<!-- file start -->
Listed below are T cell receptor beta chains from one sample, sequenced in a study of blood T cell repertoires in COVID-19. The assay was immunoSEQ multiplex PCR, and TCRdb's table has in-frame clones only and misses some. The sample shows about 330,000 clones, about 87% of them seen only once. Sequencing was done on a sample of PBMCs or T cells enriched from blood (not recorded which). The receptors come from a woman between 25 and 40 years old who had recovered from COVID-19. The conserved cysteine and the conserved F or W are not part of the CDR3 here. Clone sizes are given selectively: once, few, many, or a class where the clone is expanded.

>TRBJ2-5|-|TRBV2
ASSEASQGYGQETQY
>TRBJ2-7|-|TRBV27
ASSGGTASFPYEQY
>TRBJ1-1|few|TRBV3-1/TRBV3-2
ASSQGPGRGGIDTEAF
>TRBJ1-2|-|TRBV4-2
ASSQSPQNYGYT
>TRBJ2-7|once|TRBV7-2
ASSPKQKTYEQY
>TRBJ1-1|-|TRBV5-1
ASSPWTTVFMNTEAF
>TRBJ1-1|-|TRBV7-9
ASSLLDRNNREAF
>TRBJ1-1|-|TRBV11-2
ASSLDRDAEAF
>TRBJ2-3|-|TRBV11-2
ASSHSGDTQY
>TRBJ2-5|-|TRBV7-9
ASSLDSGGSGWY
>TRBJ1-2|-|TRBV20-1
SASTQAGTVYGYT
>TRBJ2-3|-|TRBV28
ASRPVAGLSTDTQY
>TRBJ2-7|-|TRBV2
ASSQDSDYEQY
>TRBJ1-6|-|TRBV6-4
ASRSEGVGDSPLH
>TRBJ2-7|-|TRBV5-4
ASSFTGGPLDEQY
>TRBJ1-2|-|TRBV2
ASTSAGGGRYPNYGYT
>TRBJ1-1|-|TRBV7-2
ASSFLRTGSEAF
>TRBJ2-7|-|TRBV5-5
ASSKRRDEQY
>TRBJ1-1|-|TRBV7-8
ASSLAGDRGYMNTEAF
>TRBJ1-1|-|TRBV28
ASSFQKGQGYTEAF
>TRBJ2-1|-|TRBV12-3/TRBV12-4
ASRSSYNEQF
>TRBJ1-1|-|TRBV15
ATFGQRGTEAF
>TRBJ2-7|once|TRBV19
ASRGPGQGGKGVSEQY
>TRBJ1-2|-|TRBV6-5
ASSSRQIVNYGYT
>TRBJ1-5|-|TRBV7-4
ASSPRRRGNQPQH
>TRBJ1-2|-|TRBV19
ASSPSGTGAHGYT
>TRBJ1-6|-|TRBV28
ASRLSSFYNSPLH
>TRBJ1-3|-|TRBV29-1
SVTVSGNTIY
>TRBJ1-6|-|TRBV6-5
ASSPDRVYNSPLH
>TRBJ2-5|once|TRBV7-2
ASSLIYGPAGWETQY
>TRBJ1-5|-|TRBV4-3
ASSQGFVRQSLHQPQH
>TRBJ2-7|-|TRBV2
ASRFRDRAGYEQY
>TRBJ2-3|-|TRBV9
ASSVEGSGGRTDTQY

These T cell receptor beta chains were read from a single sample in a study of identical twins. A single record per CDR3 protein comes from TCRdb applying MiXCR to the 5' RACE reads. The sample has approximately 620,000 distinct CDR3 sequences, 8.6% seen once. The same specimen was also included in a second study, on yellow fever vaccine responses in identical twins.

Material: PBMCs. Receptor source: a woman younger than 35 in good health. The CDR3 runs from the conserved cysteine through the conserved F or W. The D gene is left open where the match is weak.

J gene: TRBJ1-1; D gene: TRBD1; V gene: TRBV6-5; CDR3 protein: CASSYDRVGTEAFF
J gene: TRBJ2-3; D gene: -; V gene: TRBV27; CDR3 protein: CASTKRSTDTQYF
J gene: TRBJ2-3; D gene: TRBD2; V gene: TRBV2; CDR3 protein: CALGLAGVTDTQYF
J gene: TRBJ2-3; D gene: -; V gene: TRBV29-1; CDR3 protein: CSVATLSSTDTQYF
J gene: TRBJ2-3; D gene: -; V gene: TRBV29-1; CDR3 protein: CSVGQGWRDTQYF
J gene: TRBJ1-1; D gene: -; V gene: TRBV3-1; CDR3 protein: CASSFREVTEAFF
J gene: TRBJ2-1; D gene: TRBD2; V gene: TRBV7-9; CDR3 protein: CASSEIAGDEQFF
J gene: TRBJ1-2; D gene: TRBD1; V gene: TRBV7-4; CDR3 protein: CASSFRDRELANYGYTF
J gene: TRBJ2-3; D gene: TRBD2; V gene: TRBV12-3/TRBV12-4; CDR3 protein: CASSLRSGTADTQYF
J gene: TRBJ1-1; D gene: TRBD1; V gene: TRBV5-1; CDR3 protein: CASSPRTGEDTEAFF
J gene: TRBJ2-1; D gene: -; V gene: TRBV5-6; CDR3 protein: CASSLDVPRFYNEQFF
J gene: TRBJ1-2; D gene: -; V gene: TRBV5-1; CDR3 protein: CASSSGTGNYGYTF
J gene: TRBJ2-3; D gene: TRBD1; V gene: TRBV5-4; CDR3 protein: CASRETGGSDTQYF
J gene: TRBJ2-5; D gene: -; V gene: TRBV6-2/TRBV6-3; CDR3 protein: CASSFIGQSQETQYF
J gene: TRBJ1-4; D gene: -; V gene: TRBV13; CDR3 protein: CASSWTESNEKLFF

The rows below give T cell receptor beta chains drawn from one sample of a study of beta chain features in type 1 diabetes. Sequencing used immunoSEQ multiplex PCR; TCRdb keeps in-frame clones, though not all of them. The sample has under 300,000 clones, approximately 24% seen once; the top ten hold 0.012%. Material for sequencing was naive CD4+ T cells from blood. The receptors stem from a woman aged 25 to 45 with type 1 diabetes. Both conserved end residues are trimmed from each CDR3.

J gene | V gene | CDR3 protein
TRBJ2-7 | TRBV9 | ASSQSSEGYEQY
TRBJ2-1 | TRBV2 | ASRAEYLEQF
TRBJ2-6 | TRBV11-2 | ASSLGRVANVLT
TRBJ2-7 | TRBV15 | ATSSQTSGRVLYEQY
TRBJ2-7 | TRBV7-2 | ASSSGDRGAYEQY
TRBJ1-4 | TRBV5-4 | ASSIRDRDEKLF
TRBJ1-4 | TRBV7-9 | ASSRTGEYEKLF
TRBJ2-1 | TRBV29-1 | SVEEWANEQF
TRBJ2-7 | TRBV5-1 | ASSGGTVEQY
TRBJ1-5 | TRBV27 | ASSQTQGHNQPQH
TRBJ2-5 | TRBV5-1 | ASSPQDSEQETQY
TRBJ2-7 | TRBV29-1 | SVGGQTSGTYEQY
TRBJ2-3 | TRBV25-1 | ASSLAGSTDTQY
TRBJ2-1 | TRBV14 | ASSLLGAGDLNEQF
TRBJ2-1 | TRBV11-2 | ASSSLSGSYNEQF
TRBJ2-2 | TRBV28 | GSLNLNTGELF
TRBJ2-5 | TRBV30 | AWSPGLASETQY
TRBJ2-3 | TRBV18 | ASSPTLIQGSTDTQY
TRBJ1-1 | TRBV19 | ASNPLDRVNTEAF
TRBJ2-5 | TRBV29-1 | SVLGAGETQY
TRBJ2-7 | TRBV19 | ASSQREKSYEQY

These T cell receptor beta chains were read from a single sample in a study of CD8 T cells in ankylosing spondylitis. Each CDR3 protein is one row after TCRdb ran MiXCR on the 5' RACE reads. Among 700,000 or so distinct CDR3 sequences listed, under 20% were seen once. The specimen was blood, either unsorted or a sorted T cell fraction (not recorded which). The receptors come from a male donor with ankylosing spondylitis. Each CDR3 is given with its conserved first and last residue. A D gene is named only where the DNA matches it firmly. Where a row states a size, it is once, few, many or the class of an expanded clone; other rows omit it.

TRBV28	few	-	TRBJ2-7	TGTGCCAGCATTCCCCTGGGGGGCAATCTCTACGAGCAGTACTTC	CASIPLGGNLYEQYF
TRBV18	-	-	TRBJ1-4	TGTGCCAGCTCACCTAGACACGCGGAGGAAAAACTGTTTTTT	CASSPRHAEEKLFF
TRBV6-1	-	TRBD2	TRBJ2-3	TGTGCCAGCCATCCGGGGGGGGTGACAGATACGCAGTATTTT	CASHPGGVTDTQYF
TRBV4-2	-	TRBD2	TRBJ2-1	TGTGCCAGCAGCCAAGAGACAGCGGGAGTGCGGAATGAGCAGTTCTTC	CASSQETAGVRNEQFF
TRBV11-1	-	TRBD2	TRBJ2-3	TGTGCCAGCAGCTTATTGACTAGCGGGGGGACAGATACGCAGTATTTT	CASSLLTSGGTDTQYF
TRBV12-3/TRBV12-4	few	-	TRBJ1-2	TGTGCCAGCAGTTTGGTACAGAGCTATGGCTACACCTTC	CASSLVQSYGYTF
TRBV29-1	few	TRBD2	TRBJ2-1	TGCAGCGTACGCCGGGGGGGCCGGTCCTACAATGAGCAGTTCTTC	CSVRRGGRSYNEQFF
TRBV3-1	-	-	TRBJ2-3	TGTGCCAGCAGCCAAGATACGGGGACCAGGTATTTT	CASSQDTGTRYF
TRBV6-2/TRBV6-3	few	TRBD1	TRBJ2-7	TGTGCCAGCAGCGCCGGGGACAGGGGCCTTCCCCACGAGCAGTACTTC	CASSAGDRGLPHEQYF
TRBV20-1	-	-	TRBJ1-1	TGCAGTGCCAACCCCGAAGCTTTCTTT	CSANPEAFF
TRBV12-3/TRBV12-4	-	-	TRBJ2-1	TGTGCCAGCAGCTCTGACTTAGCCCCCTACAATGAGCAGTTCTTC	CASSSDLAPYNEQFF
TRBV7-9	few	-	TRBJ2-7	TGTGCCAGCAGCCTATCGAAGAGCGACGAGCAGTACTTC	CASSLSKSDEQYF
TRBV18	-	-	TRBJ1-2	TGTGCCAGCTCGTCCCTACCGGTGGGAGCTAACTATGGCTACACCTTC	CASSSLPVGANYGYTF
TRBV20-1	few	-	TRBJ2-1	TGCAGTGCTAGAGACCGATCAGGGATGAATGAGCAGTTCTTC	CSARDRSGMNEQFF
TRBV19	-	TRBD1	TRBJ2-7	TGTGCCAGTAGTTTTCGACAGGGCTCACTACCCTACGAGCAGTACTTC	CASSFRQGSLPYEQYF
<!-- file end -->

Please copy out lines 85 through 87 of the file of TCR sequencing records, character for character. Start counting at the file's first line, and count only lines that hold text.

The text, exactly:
The rows below give T cell receptor beta chains drawn from one sample of a study of beta chain features in type 1 diabetes. Sequencing used immunoSEQ multiplex PCR; TCRdb keeps in-frame clones, though not all of them. The sample has under 300,000 clones, approximately 24% seen once; the top ten hold 0.012%. Material for sequencing was naive CD4+ T cells from blood. The receptors stem from a woman aged 25 to 45 with type 1 diabetes. Both conserved end residues are trimmed from each CDR3.

J gene | V gene | CDR3 protein
TRBJ2-7 | TRBV9 | ASSQSSEGYEQY